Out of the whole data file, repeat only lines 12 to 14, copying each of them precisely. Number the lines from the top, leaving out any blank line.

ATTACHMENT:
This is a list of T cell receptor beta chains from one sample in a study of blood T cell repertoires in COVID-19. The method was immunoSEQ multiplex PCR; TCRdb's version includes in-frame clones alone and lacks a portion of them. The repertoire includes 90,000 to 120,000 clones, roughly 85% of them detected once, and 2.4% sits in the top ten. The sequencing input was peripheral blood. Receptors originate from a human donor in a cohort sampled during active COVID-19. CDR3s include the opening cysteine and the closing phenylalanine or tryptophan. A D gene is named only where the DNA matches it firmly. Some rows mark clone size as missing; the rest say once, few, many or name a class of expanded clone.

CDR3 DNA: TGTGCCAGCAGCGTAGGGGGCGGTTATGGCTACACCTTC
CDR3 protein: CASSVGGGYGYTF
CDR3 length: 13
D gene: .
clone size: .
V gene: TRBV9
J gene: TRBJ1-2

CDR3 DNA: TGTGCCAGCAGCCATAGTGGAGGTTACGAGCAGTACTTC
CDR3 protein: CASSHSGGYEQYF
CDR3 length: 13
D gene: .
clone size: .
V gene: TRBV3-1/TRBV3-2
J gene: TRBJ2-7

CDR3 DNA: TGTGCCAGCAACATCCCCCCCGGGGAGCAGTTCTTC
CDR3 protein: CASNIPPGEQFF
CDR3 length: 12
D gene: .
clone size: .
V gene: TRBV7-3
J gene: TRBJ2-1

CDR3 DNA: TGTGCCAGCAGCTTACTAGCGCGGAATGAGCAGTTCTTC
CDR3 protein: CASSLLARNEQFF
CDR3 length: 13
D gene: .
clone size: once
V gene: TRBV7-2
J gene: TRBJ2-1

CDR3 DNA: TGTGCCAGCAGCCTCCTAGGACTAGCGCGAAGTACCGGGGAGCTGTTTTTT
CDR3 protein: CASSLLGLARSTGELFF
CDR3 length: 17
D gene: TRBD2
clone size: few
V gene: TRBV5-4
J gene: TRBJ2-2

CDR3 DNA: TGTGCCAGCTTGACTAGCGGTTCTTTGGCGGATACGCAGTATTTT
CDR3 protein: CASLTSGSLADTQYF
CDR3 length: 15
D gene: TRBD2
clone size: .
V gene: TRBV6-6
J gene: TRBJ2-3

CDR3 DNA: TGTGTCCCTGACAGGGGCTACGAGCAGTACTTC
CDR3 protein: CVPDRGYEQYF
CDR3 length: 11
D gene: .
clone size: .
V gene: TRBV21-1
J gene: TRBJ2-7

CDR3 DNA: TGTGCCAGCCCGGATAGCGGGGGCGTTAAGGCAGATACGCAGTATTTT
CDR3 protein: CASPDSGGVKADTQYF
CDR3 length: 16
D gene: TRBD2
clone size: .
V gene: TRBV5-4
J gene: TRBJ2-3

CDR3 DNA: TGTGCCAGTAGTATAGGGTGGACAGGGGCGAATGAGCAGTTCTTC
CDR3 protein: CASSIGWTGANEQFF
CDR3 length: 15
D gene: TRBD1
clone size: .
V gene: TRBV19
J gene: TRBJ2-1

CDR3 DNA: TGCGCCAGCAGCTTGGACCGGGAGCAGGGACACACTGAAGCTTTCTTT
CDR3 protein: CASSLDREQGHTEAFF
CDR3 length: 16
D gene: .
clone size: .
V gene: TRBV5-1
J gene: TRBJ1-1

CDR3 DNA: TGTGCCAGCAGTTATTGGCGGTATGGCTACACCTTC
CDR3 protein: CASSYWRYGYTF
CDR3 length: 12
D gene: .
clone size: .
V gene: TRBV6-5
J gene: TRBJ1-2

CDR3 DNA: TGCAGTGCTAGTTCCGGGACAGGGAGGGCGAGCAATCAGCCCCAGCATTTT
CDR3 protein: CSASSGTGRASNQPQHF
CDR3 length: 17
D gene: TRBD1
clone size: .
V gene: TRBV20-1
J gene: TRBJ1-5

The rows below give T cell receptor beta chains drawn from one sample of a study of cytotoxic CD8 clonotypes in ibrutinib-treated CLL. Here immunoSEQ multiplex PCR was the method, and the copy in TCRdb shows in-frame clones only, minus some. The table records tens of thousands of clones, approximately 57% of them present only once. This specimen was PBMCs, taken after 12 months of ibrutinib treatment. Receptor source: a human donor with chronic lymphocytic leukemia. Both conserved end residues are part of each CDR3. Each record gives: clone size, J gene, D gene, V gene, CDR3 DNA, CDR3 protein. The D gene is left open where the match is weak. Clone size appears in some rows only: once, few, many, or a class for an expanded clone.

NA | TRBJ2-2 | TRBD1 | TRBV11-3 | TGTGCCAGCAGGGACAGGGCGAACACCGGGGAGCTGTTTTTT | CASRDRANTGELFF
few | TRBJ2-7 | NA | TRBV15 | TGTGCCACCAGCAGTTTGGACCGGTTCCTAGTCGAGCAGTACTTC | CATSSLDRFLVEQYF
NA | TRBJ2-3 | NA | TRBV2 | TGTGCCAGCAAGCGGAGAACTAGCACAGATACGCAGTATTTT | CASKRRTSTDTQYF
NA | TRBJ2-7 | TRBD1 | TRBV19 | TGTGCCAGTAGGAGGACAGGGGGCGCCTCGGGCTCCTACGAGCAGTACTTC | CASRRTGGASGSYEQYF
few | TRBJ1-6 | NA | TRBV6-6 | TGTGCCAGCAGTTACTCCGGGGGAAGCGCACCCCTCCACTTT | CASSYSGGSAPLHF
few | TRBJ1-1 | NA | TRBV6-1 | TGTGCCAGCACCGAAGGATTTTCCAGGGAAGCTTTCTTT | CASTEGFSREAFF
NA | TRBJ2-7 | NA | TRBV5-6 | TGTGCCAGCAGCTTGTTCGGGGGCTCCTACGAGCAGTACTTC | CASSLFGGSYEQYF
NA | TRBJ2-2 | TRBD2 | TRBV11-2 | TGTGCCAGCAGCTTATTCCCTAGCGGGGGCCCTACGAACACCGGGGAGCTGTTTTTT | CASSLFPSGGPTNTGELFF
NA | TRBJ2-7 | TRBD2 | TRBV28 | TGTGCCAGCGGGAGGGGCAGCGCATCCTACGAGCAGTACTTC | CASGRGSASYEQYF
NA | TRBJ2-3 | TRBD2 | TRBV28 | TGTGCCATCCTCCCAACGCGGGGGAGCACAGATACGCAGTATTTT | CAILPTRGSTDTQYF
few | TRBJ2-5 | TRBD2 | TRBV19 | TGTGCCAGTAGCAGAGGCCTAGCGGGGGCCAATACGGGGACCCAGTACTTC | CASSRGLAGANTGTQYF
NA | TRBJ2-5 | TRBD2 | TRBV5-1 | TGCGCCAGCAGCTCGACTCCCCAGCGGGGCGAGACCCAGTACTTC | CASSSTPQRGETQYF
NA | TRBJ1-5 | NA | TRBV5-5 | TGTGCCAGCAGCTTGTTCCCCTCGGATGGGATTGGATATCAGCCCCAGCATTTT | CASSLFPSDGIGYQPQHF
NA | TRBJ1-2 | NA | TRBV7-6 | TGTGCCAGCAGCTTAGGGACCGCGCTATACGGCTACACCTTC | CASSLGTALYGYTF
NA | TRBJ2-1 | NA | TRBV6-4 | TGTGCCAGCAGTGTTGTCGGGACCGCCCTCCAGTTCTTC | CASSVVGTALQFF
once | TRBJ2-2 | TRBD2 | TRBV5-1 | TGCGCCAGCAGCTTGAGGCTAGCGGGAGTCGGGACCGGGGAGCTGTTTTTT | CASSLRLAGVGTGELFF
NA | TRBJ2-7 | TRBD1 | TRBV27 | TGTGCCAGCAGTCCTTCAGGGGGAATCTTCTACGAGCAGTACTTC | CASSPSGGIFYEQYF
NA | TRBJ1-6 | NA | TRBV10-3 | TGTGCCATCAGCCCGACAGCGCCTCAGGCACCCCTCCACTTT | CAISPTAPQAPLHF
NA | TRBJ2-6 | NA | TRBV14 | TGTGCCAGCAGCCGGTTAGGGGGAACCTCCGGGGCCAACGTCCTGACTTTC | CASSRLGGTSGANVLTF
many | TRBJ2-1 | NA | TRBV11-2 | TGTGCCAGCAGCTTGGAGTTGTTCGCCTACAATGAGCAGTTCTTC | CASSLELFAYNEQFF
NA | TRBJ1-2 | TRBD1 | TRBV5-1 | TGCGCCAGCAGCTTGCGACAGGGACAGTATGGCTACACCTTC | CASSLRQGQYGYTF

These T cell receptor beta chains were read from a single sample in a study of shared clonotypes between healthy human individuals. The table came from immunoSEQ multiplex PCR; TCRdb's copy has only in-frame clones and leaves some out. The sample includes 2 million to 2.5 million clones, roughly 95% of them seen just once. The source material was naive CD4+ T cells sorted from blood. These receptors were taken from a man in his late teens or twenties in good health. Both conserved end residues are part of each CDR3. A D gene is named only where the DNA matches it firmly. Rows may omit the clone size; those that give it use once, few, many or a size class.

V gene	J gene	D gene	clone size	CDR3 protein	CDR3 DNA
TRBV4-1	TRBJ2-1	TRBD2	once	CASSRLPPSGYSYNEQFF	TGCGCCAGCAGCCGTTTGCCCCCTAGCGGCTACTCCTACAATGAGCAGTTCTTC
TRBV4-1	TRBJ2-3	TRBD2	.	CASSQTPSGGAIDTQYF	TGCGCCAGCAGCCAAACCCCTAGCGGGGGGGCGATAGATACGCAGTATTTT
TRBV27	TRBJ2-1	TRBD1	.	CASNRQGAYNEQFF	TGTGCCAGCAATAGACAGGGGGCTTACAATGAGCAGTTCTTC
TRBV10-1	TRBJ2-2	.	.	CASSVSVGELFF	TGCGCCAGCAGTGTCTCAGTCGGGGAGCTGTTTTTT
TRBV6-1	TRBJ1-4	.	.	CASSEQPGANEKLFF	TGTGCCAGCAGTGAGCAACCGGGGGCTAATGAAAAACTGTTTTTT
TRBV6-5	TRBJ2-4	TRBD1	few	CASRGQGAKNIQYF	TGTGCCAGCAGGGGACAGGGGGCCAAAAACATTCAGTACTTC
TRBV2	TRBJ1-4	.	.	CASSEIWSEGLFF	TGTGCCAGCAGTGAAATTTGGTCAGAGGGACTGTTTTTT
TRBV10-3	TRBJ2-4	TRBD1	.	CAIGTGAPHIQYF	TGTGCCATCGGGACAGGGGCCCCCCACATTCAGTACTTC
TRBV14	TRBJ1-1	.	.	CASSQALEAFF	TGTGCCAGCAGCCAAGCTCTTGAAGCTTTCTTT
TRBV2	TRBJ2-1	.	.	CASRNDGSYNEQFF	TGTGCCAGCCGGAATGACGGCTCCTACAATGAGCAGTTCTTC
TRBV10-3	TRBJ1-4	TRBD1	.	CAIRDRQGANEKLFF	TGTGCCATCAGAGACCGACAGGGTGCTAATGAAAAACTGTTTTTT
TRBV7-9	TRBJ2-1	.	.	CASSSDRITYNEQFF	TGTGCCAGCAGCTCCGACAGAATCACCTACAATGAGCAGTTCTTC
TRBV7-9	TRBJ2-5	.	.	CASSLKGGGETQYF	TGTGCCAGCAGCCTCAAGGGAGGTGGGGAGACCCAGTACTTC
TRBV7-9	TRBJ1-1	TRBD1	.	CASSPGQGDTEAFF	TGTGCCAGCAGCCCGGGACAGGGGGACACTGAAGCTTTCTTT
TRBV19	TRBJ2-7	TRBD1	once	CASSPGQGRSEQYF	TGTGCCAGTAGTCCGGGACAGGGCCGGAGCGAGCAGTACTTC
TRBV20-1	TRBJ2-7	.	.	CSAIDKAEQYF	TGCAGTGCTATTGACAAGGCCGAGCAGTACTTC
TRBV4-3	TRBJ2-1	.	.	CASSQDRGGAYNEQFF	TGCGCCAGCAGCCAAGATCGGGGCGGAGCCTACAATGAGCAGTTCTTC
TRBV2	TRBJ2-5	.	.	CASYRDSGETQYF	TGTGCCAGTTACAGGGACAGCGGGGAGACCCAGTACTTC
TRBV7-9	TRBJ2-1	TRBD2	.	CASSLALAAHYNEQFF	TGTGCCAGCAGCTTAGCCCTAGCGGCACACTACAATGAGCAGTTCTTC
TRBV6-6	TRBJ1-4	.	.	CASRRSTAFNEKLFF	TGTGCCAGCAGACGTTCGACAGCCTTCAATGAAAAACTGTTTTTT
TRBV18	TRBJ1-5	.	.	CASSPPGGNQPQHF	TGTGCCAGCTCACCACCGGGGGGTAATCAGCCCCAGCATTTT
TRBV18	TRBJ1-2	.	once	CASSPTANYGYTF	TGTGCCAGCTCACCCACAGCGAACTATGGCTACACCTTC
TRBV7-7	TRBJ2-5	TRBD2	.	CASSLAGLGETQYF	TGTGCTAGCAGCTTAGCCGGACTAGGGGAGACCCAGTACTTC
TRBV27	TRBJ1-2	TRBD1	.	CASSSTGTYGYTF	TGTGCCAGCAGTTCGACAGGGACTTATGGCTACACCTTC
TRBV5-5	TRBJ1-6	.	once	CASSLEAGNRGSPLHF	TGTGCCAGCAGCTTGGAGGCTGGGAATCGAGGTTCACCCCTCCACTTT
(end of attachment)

D gene: .
clone size: .
V gene: TRBV3-1/TRBV3-2